We asked for your best photos of frozen soap bubbles—and wow, did you deliver
PopSci readers made their own DIY ice orbs.
When most people experience a cold snap, they huddle indoors. But you, dear Popular Science readers—you venture out for a little DIY.
During the winter, Canadian photographer Chris Ratzlaff ventures into the great outdoors to photograph soap bubbles as they freeze. Naturally, we had to talk to him about how to make our own frozen bubbles. In our original story, we provided DIY instructions and invited you to try the same project, then to share your photos and videos with us at firstname.lastname@example.org.
So, when temperatures plunged recently, a few readers braved the cold. The results are breathtaking.
To dye for
Although Ratzlaff recommended waiting for temperatures below -13°F in our original article, wildlife biologist and amateur photographer Frank T. Muth got the project to work in the warmer clime of Inwood, WV. Muth found that ice crystals would form at temperatures as toasty as 16°F.
To make his crystal-clear images, Muth asked his wife Jenn to place the bubbles on a mirror while he prepared his camera for the perfect shot. “If I tried [to place the bubbles], by the time I focused the 100 mm macro lens, the bubble was completely frozen,” he told Popular Science in an email.
Muth also experimented with adding food dye to his bubble solution. “The red, green, yellow, and blue food coloring worked well,” he said. “But I still prefer the pure white.”
Perched on a branch
Teacher Catherine Reinhart braved Calgary, Canada temperatures of -13° to -22°F to place her frozen bubbles outside. “Not much can get me out of the house in -30°C [-22°F], but this sure did,” she wrote in an email to Popular Science. “The most difficult thing about shooting photos of ice bubbles is holding the bubble wand with mittens on your hands!”
Ohioan Brian Dillinger—employed, in his words, as “IT by day, photography by fun”—included light corn syrup in his bubble mix, as our project instructions suggest. However, he’s eager to tweak the recipe. “I’m waiting for the temps to dip again to try it with glycerin,” he told Popular Science in an email, “to see if there’s different crystallization or strengths.”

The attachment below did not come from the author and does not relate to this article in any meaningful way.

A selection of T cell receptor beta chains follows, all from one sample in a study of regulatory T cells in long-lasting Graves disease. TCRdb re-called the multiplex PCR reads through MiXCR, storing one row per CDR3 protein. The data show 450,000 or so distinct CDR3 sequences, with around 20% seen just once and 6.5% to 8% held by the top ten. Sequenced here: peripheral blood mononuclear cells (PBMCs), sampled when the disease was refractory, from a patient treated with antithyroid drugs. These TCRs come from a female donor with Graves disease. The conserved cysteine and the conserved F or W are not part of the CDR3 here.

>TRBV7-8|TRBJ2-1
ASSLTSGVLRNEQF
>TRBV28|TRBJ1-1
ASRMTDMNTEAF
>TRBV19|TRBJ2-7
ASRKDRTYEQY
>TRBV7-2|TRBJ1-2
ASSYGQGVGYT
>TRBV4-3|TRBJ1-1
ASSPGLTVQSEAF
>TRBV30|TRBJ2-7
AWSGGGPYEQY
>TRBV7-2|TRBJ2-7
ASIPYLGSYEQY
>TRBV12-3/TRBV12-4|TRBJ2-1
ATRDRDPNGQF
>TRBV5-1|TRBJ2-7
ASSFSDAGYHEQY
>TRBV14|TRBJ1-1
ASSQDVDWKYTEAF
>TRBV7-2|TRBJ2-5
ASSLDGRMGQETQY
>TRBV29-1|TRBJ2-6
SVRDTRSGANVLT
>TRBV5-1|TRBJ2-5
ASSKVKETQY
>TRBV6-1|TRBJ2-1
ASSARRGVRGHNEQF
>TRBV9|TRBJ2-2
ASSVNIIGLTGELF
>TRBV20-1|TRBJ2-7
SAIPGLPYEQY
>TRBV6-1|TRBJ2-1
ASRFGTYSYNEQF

Some of Dillinger’s pictures (keep scrolling to see more of his images) appear colorful. But unlike Muth’s bubbles, which incorporate food dye, Dillinger’s get their hues from the interplay of light and ice.
In Iowa, Chad and Bri Swope not only made their own bubbles, but also shared the project with young outdoor enthusiasts at the University of Iowa’s Snowy Owl Camp program.
“We had fun out at our Snowy Owl Camp with the bubbles, drilling holes in the lake, and making snow quinzees!” Chad Swope told Popular Science in an email.
In Calgary, Canada, temperatures were so low that married couple Ken Chilton, an IT manager, and Ronaye Tanner, a child care professional, managed to create a frozen-solid bubble that lasted for days. They decided to try the project when they saw that temperatures had plummeted, ultimately reaching -15°F. Although the wind gave them trouble at first, they eventually found a relatively calm spot: a garden tool holder beside their shed.
“Most of the bubbles we did popped, of course, but this one stood strong, even as the snow started to fall,” Chilton wrote in an email to Popular Science. “It lasted about four days before the temperature started to rise and it melted away.”
Mariette McDonald, a retired Systems Analyst, had better luck with the wind in Stillwater Lake, Nova Scotia. “Ideal conditions with lots of time to play around with different lenses,” she told Popular Science in an email. “I shot over 500 pictures of frozen ice bubbles in an hour.”
In addition to experimenting with lenses, McDonald tweaked the recipe for bubble mix, adding a tablespoon of glycerin to increase the orbs’ durability. Then she placed the bubbles on the frozen railing of her back deck. “It was so much fun,” she said.
Frozen in place
In addition to images, the Swopes sent us this video of a bubble freezing in real time. You can watch tiny patches of ice slowly form on the sphere’s surface.
In Syracuse, NY, The Post-Standard photographer Scott Trimble created a video that shows off three bubbles freezing in real time.
“The temperature only got down to about -2°F and very windy,” he wrote to Popular Science in an email, “so I made probably about 2000 bubble attempts to get three decent ones to last long enough.” His work has already been published on syracuse.com, the website of The Post-Standard.